What goes into a water project exactly?

A lot of time and effort – and great concern for each and every human person we serve. Each water project is unique, but here are some factors to consider:

Construction and Equipment. The bulk of funds cover construction costs (like drilling or excavating), equipment costs (like pumps, tools, etc…) and costs related to water trucking and the exploration and engineering of water access points.

Labor. Covers salaries and benefits for our local water techs, project managers and contractors. Sometimes this includes bonuses or a staff celebration.

Partner Costs. Project partners like local government or community-based organizations generally cover their own costs related to a project, but we may help from time-to-time with gap support or a big purchase.

Program Support Costs. The time (as a % of employee’s salary) and resources (as a % of office use) spent on the program. Program Support Costs include housing, meals and travel for multi-site crew, volunteer trips, site visits for partnership or community-building, conferences, meetings with local leaders, regulatory agencies, and research costs.

Sanitation Training. Part hardware and part software. In addition to investing time and equipment into bathrooms, hand washing stations and other sanitation measures, DIGDEEP gives local communities the training they need to ensure that their water source will stay clean and protected for generations.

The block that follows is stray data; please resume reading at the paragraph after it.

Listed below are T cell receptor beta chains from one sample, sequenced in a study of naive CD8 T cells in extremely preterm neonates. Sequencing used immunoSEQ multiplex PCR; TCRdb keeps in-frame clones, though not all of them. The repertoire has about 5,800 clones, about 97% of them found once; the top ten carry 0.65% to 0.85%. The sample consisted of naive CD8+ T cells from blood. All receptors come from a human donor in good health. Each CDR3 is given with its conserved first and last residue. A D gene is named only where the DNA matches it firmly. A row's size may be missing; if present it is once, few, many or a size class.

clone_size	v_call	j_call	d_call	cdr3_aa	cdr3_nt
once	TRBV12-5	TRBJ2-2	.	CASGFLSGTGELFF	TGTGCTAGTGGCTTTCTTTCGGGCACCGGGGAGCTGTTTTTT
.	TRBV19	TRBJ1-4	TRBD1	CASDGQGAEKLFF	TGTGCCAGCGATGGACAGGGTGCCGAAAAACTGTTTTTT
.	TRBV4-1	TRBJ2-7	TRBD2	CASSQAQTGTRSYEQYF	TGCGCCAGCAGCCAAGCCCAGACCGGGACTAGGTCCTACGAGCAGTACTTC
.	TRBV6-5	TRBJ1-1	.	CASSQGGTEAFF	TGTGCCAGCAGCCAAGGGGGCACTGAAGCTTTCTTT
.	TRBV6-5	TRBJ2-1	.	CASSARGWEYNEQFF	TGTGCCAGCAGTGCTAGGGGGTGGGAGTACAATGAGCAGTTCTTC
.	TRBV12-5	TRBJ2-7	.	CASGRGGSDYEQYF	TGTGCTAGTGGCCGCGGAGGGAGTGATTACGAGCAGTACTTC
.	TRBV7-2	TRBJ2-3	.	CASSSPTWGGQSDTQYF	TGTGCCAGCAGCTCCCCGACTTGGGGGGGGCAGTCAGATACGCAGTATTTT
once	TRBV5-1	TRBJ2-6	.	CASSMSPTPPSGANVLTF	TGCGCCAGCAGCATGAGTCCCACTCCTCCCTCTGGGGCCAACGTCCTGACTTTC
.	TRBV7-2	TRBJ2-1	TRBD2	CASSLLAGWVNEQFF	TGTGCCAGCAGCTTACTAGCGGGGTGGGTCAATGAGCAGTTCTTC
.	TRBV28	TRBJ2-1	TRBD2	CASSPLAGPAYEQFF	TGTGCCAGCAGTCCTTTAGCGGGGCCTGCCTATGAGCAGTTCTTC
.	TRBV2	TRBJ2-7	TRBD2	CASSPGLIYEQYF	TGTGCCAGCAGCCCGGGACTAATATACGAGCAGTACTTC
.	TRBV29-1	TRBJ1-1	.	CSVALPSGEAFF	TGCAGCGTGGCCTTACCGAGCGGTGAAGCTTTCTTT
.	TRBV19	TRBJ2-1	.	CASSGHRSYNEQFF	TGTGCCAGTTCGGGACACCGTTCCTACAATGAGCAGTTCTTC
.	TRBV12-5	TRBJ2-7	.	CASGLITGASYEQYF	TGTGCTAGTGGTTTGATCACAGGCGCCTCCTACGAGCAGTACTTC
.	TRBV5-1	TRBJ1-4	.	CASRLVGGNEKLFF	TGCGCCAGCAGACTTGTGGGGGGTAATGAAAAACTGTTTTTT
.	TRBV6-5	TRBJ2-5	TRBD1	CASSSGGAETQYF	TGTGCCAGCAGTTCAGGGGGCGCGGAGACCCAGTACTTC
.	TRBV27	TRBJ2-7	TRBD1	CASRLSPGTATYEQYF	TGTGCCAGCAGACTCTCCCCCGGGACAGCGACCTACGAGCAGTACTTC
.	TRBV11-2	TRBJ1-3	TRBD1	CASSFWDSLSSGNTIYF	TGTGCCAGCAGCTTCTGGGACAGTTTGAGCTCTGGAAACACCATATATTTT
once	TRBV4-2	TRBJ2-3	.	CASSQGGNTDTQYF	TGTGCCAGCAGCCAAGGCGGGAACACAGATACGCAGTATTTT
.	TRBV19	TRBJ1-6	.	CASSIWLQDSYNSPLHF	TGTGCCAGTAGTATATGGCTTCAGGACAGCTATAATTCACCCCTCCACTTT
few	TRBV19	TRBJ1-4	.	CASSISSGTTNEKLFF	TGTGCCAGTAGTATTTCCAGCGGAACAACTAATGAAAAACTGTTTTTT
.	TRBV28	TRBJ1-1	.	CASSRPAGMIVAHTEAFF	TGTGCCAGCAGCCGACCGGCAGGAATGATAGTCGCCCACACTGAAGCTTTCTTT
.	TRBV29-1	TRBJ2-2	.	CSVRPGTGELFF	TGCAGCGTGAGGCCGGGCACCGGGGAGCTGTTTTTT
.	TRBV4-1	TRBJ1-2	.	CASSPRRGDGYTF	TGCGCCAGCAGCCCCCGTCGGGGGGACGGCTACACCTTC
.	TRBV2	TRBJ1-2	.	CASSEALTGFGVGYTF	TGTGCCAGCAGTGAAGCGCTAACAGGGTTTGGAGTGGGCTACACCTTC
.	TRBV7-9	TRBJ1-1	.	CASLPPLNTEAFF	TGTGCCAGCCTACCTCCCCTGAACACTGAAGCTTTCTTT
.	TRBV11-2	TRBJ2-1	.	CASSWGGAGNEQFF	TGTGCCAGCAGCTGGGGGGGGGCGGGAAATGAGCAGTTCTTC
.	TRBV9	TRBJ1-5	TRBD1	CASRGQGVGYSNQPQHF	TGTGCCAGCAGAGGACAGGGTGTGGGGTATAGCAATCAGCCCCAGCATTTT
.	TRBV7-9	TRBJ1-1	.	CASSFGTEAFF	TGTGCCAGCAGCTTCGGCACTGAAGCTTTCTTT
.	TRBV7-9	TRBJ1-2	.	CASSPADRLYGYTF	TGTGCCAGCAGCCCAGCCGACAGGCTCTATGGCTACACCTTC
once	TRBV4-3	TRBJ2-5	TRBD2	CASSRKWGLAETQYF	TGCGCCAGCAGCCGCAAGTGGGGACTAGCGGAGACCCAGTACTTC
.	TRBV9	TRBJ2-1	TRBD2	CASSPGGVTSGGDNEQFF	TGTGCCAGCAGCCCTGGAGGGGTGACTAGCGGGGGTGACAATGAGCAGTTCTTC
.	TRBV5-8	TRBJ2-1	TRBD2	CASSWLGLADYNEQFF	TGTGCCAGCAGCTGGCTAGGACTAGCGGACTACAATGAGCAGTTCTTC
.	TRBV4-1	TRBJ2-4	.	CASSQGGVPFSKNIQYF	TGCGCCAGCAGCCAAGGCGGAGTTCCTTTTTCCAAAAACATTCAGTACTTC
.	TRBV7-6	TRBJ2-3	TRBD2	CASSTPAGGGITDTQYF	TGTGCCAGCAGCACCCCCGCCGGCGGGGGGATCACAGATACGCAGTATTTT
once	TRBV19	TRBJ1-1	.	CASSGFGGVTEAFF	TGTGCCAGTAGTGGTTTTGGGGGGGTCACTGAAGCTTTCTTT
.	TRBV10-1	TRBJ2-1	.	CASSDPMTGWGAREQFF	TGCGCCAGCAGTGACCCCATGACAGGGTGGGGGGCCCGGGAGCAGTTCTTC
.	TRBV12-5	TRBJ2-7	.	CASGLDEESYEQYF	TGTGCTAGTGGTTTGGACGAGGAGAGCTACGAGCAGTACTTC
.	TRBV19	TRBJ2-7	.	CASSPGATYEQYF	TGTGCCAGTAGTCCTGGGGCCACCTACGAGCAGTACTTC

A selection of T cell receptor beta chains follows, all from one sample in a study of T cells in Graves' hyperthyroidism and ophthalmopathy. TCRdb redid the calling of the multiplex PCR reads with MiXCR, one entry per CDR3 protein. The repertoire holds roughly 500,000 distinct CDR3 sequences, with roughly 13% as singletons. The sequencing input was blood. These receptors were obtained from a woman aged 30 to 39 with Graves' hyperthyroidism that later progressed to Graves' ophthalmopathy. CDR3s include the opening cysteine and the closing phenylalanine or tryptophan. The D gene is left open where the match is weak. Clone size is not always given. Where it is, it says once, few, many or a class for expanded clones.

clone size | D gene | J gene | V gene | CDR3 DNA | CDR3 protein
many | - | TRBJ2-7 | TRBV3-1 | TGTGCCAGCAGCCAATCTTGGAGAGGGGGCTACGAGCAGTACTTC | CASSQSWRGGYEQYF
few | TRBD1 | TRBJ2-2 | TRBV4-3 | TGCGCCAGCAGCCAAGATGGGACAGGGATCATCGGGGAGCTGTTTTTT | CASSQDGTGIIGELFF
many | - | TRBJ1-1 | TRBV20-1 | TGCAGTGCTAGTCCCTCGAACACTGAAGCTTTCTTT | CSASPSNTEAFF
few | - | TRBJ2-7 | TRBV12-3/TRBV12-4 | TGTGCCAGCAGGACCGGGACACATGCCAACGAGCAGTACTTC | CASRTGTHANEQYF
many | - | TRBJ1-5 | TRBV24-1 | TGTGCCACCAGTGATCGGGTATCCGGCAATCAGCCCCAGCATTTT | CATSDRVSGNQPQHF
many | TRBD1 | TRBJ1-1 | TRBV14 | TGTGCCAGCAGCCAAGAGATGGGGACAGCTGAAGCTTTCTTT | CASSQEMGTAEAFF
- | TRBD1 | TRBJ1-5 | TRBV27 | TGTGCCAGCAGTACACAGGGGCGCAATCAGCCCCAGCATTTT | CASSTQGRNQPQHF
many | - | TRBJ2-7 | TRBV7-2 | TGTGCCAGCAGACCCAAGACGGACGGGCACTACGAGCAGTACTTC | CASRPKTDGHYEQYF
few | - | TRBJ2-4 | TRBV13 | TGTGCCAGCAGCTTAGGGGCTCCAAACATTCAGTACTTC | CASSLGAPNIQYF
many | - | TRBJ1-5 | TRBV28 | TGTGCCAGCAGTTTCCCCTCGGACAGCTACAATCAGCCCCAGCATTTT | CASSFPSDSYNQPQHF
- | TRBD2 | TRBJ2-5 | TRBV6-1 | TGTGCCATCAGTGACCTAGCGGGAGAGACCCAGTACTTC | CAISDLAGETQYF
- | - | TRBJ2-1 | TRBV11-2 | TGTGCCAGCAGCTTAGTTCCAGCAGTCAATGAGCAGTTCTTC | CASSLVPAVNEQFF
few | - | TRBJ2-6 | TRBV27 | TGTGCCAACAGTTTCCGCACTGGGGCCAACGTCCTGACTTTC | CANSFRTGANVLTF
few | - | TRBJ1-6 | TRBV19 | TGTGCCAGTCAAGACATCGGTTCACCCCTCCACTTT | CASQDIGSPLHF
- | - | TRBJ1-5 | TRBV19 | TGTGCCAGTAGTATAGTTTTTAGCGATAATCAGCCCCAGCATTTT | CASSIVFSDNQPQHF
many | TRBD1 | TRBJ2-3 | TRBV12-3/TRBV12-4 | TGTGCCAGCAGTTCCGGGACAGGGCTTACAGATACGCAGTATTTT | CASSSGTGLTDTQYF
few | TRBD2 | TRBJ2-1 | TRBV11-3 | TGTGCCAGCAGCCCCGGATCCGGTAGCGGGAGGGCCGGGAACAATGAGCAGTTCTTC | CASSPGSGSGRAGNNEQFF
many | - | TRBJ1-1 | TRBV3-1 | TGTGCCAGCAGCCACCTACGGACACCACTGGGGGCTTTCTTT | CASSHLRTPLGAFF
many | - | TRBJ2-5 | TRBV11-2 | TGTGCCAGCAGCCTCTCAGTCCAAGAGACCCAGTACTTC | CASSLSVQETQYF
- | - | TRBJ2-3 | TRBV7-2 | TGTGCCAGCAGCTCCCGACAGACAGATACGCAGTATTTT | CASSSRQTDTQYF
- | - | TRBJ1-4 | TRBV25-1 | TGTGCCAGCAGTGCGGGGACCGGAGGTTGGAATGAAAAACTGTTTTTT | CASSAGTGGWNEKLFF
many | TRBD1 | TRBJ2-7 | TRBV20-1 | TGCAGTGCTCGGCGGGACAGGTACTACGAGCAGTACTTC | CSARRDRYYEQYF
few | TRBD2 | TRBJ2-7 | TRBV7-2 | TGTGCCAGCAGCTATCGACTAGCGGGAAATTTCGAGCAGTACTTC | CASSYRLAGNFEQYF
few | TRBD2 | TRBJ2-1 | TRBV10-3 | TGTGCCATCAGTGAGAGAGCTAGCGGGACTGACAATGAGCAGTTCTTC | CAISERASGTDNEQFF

Hygiene Training. Access to water can cut disease rates by about 20%. When combined with adequate sanitation facilities and basic hygiene education, however, that number can more than double. Hygiene is about avoiding disease by changing behavior – including body cleanliness, hand washing, and food cleaning / storage.

Human Rights Work. Communities are empowered to claim and protect their rights in the future. Our activities help create basic mechanisms for rule of law (like water councils) and build awareness around location-specific human rights-based entitlements.

Information Collection and Reporting. Whether the data is coming from partners, DIGDEEP staff or independent photographers, videographers and journalists, this covers the time and equipment used to report on a water project to its supporters and the public.

Monitoring and Maintenance. Covers the cost of equipping a community to care for their own water source. Generally, long-term maintenance costs are borne by the local community, but occasionally some funds are used to re-visit project sites or assist communities with repairs that they are unable to cover themselves.

Program funds are not used for fundraising or for operational expenses like operational salaries, fundraising expenses, web development, and other costs associated with building and maintaining the organization.

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